Wednesday, 9 March 2016

Leung's Ideas for the "Working Class"

CY Leung needs to re-think his recreational ideas for the "working class"
At the "two session" in Beijing, a Hong Kong delegate hinted that Chief Executive Leung Chun-ying needs to be more tactful in governing the city if he wants to be re-elected next year.

Chan Yuen-han, a delegate to the Chinese People's Political Consultative Conference representing the Federation of Trade Unions, said compared to previous administrations, the current one wasn't "soft enough".

Leung probably put this into consideration when he wrote on his blog that there should be facilities to allow the "working class" to "relax" during their lunch hour.

Anglers need at least half a day to catch any fish
He suggested three angling zones -- places for people to fish -- be set up at the Central promenade, Tsing Yi and Pak Shek Kok in Tai Po.

"After having a simple lunch, staff in Cenral could then make use of the remaining 45 minutes to fish along the shore," he wrote.

People could even enjoy a 20-minute swim -- " a great alternative to gym" after lunch if a swimming shed was built near the International Finance Centre.

Wow Leung actually cares about the "working class" to make these suggestions, but probably hasn't thought about the logistics.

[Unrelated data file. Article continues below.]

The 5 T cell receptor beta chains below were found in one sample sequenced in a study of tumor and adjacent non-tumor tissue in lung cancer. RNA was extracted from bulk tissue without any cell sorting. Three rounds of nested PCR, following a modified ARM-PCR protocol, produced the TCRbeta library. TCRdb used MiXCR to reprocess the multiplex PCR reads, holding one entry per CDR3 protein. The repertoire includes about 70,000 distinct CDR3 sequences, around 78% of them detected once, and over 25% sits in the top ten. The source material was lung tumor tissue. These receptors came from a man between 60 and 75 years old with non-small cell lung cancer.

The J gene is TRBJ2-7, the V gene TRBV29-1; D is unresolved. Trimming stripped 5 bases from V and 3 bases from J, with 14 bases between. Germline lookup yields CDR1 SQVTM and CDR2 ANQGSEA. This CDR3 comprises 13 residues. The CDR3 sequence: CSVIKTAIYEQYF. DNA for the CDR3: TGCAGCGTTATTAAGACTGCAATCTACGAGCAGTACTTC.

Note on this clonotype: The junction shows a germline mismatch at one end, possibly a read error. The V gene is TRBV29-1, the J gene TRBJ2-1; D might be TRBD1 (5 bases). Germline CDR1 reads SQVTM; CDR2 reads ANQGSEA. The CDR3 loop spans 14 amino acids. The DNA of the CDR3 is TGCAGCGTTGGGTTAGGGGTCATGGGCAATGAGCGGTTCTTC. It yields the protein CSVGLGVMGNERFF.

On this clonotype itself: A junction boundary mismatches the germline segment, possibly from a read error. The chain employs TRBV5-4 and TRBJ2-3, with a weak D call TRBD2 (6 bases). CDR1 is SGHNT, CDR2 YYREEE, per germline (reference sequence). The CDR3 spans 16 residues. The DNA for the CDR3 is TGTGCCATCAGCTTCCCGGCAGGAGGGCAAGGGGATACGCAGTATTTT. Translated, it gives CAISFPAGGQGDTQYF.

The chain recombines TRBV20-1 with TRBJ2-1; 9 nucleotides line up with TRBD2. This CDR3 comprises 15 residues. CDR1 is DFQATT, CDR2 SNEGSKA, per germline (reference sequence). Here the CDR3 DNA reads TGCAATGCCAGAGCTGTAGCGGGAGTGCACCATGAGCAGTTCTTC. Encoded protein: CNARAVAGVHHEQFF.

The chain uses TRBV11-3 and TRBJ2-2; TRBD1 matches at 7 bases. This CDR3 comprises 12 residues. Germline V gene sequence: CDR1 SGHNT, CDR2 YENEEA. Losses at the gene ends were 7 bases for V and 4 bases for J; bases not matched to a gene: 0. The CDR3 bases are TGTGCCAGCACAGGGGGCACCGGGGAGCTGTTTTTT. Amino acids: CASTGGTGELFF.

Angling enthusiasts thought the idea was a joke.

Who has time to take a 20-minute dip after lunch?
"There are few fish during lunchtime because of the water temperature, sunlight and extra noise," said the owner of a fishing tackle shop in Sai Wan. "Every angler would know that."

He also added that angling is an activity that takes up at least half a day. "If all you have is 45 minutes, you are almost ready to pack up before you start," he said.

While Alex Kwok Siu-kit of the Hong Kong and Kowloon Lifeguards' Union welcomed Leung's suggestion of a swimming shed, he thought it was ridiculous to target office workers.

"Everybody knows you should not swim after lunch, as you might suffer from a cramp," he said.

General secretary of the Hong Kong Confederation of Trade Unions Lee Cheuk-yan said Leung's ideas reflected how out of touch he was with the people.

"Does he know how crowded Central is and how long workers have to queue for a meal?" he asked. "Is Leung living on Mars?"

Judging from his well-intentioned ideas that don't quite add up, one would have to agree.

Perhaps it's back to the drawing board to think of better ideas for the "working class"...

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